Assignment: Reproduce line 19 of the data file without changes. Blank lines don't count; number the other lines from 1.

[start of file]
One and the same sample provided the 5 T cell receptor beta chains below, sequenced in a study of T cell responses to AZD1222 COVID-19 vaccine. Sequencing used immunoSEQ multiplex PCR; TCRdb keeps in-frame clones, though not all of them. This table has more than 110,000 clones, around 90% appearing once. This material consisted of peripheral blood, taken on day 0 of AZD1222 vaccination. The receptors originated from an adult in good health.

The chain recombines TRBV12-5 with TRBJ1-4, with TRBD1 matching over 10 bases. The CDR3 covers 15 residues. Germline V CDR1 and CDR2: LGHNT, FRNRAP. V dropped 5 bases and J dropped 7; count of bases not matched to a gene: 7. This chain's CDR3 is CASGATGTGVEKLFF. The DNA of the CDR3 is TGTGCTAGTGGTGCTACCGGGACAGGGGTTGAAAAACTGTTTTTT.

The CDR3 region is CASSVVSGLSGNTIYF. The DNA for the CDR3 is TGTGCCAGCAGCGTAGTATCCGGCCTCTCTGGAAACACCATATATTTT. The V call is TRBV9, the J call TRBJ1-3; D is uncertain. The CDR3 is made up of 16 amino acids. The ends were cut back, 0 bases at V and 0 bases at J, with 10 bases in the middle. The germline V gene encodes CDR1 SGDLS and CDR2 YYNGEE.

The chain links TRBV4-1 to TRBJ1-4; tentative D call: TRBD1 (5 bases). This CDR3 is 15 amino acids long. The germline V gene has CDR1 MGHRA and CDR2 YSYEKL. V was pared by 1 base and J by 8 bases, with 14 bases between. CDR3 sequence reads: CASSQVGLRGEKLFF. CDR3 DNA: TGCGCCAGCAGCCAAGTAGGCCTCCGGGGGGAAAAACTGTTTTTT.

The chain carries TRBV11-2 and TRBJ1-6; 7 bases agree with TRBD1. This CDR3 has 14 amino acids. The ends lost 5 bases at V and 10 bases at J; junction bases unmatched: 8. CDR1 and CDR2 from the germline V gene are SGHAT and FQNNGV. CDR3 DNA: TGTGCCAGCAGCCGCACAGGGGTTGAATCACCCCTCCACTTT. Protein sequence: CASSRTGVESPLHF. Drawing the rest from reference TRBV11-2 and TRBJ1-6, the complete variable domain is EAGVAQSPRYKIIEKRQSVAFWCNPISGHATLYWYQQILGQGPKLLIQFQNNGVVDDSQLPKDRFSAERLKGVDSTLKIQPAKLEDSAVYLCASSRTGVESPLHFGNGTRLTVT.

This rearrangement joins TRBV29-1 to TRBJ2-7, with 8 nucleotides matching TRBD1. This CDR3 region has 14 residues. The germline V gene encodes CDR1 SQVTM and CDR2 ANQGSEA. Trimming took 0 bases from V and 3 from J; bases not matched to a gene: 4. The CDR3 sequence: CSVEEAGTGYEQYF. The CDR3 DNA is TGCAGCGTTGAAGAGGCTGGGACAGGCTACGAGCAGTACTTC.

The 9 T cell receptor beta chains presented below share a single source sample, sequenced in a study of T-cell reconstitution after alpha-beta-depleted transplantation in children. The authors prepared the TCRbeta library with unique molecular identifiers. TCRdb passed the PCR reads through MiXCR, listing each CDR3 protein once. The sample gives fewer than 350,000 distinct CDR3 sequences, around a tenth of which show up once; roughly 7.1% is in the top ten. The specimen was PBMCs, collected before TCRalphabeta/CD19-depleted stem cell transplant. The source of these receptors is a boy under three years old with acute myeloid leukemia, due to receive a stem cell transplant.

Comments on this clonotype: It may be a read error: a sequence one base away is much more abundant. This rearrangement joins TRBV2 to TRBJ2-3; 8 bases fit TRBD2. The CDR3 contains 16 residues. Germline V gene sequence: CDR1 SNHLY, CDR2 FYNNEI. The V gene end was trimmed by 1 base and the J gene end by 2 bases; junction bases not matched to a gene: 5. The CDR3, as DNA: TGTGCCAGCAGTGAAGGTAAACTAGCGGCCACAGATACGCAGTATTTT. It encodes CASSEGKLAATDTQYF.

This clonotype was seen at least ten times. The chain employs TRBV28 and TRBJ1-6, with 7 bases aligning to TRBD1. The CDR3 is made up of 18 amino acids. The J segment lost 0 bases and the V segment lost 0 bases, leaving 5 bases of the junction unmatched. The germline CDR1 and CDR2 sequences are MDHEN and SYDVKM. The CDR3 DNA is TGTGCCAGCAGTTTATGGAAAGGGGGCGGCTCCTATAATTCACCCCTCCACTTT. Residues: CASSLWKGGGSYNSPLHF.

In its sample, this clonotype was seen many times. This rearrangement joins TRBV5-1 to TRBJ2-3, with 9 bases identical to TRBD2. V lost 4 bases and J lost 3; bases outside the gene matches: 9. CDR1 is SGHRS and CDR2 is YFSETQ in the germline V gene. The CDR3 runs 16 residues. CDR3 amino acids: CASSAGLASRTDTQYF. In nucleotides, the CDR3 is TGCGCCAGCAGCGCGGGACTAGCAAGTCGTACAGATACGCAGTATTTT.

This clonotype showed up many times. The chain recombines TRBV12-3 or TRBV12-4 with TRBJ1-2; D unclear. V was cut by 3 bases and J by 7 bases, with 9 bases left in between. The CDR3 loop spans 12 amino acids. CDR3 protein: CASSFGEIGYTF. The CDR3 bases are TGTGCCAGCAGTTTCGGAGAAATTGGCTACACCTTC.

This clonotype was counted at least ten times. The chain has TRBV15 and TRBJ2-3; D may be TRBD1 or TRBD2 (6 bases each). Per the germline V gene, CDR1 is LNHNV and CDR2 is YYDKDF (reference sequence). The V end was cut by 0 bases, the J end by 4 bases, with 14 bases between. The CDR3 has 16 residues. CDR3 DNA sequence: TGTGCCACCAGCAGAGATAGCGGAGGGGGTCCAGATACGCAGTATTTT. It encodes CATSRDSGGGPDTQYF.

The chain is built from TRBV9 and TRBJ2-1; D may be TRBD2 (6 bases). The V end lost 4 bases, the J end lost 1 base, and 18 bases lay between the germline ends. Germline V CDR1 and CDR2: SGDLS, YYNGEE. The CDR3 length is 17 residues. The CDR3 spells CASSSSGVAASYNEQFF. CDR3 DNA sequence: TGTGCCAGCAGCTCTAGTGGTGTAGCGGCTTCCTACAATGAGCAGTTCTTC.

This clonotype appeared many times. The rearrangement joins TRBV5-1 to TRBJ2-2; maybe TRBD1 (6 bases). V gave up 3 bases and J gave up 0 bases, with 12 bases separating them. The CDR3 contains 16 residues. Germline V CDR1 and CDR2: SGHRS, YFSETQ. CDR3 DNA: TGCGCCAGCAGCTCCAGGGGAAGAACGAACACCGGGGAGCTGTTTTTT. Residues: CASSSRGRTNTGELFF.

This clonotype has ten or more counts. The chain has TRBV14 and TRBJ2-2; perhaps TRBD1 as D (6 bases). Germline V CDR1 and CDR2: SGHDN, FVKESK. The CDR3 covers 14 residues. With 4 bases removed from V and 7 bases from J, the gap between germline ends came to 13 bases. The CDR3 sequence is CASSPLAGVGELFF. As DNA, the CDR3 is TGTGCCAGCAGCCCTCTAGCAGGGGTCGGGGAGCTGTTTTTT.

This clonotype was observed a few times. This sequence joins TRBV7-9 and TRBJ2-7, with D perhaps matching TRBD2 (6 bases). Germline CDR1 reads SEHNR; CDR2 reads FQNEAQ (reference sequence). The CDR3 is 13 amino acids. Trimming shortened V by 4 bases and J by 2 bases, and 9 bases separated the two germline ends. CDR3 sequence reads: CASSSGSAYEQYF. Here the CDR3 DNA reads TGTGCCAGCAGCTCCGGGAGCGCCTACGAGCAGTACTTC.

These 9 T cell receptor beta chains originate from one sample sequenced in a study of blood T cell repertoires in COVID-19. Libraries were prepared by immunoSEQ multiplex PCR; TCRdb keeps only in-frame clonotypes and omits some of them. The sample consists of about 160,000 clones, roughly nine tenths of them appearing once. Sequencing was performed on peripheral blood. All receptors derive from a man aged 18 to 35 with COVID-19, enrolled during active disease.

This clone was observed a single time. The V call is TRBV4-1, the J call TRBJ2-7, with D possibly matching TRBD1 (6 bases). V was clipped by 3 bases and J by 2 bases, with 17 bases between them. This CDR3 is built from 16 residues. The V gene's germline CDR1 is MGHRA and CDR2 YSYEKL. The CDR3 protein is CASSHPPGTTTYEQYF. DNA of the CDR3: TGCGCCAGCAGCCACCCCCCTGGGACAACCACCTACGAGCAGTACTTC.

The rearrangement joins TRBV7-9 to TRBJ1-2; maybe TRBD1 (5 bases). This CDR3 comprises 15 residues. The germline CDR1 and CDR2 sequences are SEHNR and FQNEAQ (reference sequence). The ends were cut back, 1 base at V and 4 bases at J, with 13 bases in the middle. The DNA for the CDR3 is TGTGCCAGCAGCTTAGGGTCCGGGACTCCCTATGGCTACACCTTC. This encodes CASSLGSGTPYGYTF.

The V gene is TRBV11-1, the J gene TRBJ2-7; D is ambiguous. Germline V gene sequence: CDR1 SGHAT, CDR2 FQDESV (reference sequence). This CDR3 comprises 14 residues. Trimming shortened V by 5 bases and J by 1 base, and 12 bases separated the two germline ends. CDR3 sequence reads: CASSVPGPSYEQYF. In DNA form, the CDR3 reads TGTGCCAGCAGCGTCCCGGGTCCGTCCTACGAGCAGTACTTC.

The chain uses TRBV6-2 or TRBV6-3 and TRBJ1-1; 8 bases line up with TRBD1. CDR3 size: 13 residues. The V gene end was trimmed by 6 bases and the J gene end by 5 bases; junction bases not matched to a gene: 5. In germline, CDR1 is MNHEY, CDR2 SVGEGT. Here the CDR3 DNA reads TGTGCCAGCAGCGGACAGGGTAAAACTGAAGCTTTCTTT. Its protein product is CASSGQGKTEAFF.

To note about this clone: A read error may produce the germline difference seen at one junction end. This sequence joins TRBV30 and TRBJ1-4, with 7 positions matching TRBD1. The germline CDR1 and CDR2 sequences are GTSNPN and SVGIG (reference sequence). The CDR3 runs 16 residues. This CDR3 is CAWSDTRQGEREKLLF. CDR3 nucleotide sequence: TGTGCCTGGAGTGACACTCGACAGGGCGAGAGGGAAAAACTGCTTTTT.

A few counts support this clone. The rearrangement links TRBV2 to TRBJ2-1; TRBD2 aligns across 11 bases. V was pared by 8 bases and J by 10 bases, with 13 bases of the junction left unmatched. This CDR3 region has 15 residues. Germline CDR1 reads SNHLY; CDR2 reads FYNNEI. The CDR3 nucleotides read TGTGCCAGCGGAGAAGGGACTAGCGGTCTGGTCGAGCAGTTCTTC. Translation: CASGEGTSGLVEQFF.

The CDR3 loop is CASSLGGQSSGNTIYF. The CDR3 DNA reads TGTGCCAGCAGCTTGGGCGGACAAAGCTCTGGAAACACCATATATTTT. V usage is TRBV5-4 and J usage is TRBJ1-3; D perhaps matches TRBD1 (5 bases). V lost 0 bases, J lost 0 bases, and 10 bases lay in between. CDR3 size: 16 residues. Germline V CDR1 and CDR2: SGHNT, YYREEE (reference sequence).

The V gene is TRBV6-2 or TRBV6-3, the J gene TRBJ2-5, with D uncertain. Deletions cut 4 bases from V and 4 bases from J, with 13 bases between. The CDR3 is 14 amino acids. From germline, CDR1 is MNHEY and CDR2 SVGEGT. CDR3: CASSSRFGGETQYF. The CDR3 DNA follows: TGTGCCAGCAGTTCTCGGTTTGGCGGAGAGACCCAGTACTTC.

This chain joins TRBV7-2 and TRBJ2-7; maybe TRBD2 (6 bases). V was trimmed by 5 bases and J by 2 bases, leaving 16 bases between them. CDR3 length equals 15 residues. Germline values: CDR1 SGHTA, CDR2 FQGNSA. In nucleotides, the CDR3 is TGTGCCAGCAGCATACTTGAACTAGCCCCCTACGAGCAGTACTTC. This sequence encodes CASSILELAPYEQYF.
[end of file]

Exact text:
The rearrangement joins TRBV7-9 to TRBJ1-2; maybe TRBD1 (5 bases). This CDR3 comprises 15 residues. The germline CDR1 and CDR2 sequences are SEHNR and FQNEAQ (reference sequence). The ends were cut back, 1 base at V and 4 bases at J, with 13 bases in the middle. The DNA for the CDR3 is TGTGCCAGCAGCTTAGGGTCCGGGACTCCCTATGGCTACACCTTC. This encodes CASSLGSGTPYGYTF.